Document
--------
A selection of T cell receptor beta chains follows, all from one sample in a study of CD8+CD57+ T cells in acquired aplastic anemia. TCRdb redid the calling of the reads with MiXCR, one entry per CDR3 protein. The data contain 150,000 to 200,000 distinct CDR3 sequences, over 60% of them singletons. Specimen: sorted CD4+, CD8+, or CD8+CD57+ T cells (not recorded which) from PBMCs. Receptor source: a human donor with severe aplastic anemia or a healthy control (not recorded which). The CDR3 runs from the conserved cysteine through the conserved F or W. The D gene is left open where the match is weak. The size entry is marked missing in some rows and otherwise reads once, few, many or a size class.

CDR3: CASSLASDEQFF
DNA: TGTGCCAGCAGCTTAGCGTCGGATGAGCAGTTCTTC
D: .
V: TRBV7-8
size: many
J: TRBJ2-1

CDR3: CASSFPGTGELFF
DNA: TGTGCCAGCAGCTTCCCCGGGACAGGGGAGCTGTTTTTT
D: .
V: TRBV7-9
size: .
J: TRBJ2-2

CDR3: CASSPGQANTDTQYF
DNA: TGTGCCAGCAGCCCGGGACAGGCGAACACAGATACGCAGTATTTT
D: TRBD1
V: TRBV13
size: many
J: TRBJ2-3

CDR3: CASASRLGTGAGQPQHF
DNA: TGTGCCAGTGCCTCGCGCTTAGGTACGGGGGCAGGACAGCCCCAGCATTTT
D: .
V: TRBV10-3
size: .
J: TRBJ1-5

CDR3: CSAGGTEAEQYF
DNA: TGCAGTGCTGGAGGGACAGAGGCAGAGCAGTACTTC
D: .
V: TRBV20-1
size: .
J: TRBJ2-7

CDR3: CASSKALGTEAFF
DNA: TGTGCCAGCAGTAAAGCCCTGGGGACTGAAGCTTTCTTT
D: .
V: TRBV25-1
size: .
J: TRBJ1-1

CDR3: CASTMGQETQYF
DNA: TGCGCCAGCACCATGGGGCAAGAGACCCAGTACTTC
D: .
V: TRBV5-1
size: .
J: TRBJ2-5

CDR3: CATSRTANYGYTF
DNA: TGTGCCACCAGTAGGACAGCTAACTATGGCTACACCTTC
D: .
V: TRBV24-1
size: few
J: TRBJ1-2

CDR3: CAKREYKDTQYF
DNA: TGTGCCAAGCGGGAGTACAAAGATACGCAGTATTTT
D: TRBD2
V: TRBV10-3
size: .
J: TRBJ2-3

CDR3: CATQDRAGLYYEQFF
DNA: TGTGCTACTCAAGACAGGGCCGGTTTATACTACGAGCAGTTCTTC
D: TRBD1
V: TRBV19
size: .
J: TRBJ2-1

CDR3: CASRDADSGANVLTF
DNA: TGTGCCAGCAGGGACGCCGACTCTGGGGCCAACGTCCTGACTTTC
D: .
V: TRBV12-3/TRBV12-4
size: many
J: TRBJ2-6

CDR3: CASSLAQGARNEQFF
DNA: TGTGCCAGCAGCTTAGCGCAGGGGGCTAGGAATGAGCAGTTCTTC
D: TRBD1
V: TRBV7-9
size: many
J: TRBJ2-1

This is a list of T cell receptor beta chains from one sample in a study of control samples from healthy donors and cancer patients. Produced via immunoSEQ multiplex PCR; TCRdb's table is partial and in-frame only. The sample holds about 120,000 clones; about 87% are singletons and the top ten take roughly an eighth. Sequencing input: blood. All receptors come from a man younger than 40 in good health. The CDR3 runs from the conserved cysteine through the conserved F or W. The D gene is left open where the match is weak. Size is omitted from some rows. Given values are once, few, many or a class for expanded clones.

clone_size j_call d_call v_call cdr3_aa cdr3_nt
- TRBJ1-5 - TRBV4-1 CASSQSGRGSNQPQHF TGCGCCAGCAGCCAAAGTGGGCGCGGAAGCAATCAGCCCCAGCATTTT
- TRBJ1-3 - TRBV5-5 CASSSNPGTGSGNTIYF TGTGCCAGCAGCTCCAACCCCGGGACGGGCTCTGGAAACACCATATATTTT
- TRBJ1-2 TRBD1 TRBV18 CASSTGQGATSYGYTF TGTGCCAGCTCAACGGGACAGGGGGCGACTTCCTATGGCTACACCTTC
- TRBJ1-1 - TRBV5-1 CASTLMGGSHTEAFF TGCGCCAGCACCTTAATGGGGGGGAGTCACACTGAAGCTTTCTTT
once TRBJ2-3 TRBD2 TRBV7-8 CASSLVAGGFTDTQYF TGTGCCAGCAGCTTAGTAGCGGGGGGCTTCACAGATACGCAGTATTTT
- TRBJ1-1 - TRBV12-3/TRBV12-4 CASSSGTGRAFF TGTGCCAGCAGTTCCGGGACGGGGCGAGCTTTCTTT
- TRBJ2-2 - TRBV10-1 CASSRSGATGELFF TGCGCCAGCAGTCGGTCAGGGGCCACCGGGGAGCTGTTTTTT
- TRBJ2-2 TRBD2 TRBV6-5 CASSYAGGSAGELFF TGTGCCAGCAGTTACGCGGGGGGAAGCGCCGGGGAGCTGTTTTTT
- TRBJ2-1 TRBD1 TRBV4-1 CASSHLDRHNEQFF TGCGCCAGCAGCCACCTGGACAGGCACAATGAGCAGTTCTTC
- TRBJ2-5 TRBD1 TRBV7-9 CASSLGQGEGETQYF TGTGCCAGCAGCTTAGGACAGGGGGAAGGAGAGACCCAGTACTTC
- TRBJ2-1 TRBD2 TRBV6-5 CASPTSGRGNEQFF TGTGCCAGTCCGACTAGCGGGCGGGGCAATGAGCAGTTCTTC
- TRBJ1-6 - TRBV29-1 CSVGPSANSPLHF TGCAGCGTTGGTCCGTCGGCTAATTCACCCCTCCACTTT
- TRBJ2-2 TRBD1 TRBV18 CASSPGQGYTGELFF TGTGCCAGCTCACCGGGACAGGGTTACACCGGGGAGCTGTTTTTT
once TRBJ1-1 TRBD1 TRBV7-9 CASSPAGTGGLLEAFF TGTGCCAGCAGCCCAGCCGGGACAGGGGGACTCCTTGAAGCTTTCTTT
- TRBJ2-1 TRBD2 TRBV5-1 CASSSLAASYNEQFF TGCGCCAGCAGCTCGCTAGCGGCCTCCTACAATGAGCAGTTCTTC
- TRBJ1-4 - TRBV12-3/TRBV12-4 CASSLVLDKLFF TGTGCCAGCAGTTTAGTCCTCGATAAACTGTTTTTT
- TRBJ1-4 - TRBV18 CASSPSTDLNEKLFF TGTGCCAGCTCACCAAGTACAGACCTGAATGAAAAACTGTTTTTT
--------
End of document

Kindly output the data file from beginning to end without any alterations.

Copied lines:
A selection of T cell receptor beta chains follows, all from one sample in a study of CD8+CD57+ T cells in acquired aplastic anemia. TCRdb redid the calling of the reads with MiXCR, one entry per CDR3 protein. The data contain 150,000 to 200,000 distinct CDR3 sequences, over 60% of them singletons. Specimen: sorted CD4+, CD8+, or CD8+CD57+ T cells (not recorded which) from PBMCs. Receptor source: a human donor with severe aplastic anemia or a healthy control (not recorded which). The CDR3 runs from the conserved cysteine through the conserved F or W. The D gene is left open where the match is weak. The size entry is marked missing in some rows and otherwise reads once, few, many or a size class.

CDR3: CASSLASDEQFF
DNA: TGTGCCAGCAGCTTAGCGTCGGATGAGCAGTTCTTC
D: .
V: TRBV7-8
size: many
J: TRBJ2-1

CDR3: CASSFPGTGELFF
DNA: TGTGCCAGCAGCTTCCCCGGGACAGGGGAGCTGTTTTTT
D: .
V: TRBV7-9
size: .
J: TRBJ2-2

CDR3: CASSPGQANTDTQYF
DNA: TGTGCCAGCAGCCCGGGACAGGCGAACACAGATACGCAGTATTTT
D: TRBD1
V: TRBV13
size: many
J: TRBJ2-3

CDR3: CASASRLGTGAGQPQHF
DNA: TGTGCCAGTGCCTCGCGCTTAGGTACGGGGGCAGGACAGCCCCAGCATTTT
D: .
V: TRBV10-3
size: .
J: TRBJ1-5

CDR3: CSAGGTEAEQYF
DNA: TGCAGTGCTGGAGGGACAGAGGCAGAGCAGTACTTC
D: .
V: TRBV20-1
size: .
J: TRBJ2-7

CDR3: CASSKALGTEAFF
DNA: TGTGCCAGCAGTAAAGCCCTGGGGACTGAAGCTTTCTTT
D: .
V: TRBV25-1
size: .
J: TRBJ1-1

CDR3: CASTMGQETQYF
DNA: TGCGCCAGCACCATGGGGCAAGAGACCCAGTACTTC
D: .
V: TRBV5-1
size: .
J: TRBJ2-5

CDR3: CATSRTANYGYTF
DNA: TGTGCCACCAGTAGGACAGCTAACTATGGCTACACCTTC
D: .
V: TRBV24-1
size: few
J: TRBJ1-2

CDR3: CAKREYKDTQYF
DNA: TGTGCCAAGCGGGAGTACAAAGATACGCAGTATTTT
D: TRBD2
V: TRBV10-3
size: .
J: TRBJ2-3

CDR3: CATQDRAGLYYEQFF
DNA: TGTGCTACTCAAGACAGGGCCGGTTTATACTACGAGCAGTTCTTC
D: TRBD1
V: TRBV19
size: .
J: TRBJ2-1

CDR3: CASRDADSGANVLTF
DNA: TGTGCCAGCAGGGACGCCGACTCTGGGGCCAACGTCCTGACTTTC
D: .
V: TRBV12-3/TRBV12-4
size: many
J: TRBJ2-6

CDR3: CASSLAQGARNEQFF
DNA: TGTGCCAGCAGCTTAGCGCAGGGGGCTAGGAATGAGCAGTTCTTC
D: TRBD1
V: TRBV7-9
size: many
J: TRBJ2-1

This is a list of T cell receptor beta chains from one sample in a study of control samples from healthy donors and cancer patients. Produced via immunoSEQ multiplex PCR; TCRdb's table is partial and in-frame only. The sample holds about 120,000 clones; about 87% are singletons and the top ten take roughly an eighth. Sequencing input: blood. All receptors come from a man younger than 40 in good health. The CDR3 runs from the conserved cysteine through the conserved F or W. The D gene is left open where the match is weak. Size is omitted from some rows. Given values are once, few, many or a class for expanded clones.

clone_size j_call d_call v_call cdr3_aa cdr3_nt
- TRBJ1-5 - TRBV4-1 CASSQSGRGSNQPQHF TGCGCCAGCAGCCAAAGTGGGCGCGGAAGCAATCAGCCCCAGCATTTT
- TRBJ1-3 - TRBV5-5 CASSSNPGTGSGNTIYF TGTGCCAGCAGCTCCAACCCCGGGACGGGCTCTGGAAACACCATATATTTT
- TRBJ1-2 TRBD1 TRBV18 CASSTGQGATSYGYTF TGTGCCAGCTCAACGGGACAGGGGGCGACTTCCTATGGCTACACCTTC
- TRBJ1-1 - TRBV5-1 CASTLMGGSHTEAFF TGCGCCAGCACCTTAATGGGGGGGAGTCACACTGAAGCTTTCTTT
once TRBJ2-3 TRBD2 TRBV7-8 CASSLVAGGFTDTQYF TGTGCCAGCAGCTTAGTAGCGGGGGGCTTCACAGATACGCAGTATTTT
- TRBJ1-1 - TRBV12-3/TRBV12-4 CASSSGTGRAFF TGTGCCAGCAGTTCCGGGACGGGGCGAGCTTTCTTT
- TRBJ2-2 - TRBV10-1 CASSRSGATGELFF TGCGCCAGCAGTCGGTCAGGGGCCACCGGGGAGCTGTTTTTT
- TRBJ2-2 TRBD2 TRBV6-5 CASSYAGGSAGELFF TGTGCCAGCAGTTACGCGGGGGGAAGCGCCGGGGAGCTGTTTTTT
- TRBJ2-1 TRBD1 TRBV4-1 CASSHLDRHNEQFF TGCGCCAGCAGCCACCTGGACAGGCACAATGAGCAGTTCTTC
- TRBJ2-5 TRBD1 TRBV7-9 CASSLGQGEGETQYF TGTGCCAGCAGCTTAGGACAGGGGGAAGGAGAGACCCAGTACTTC
- TRBJ2-1 TRBD2 TRBV6-5 CASPTSGRGNEQFF TGTGCCAGTCCGACTAGCGGGCGGGGCAATGAGCAGTTCTTC
- TRBJ1-6 - TRBV29-1 CSVGPSANSPLHF TGCAGCGTTGGTCCGTCGGCTAATTCACCCCTCCACTTT
- TRBJ2-2 TRBD1 TRBV18 CASSPGQGYTGELFF TGTGCCAGCTCACCGGGACAGGGTTACACCGGGGAGCTGTTTTTT
once TRBJ1-1 TRBD1 TRBV7-9 CASSPAGTGGLLEAFF TGTGCCAGCAGCCCAGCCGGGACAGGGGGACTCCTTGAAGCTTTCTTT
- TRBJ2-1 TRBD2 TRBV5-1 CASSSLAASYNEQFF TGCGCCAGCAGCTCGCTAGCGGCCTCCTACAATGAGCAGTTCTTC
- TRBJ1-4 - TRBV12-3/TRBV12-4 CASSLVLDKLFF TGTGCCAGCAGTTTAGTCCTCGATAAACTGTTTTTT
- TRBJ1-4 - TRBV18 CASSPSTDLNEKLFF TGTGCCAGCTCACCAAGTACAGACCTGAATGAAAAACTGTTTTTT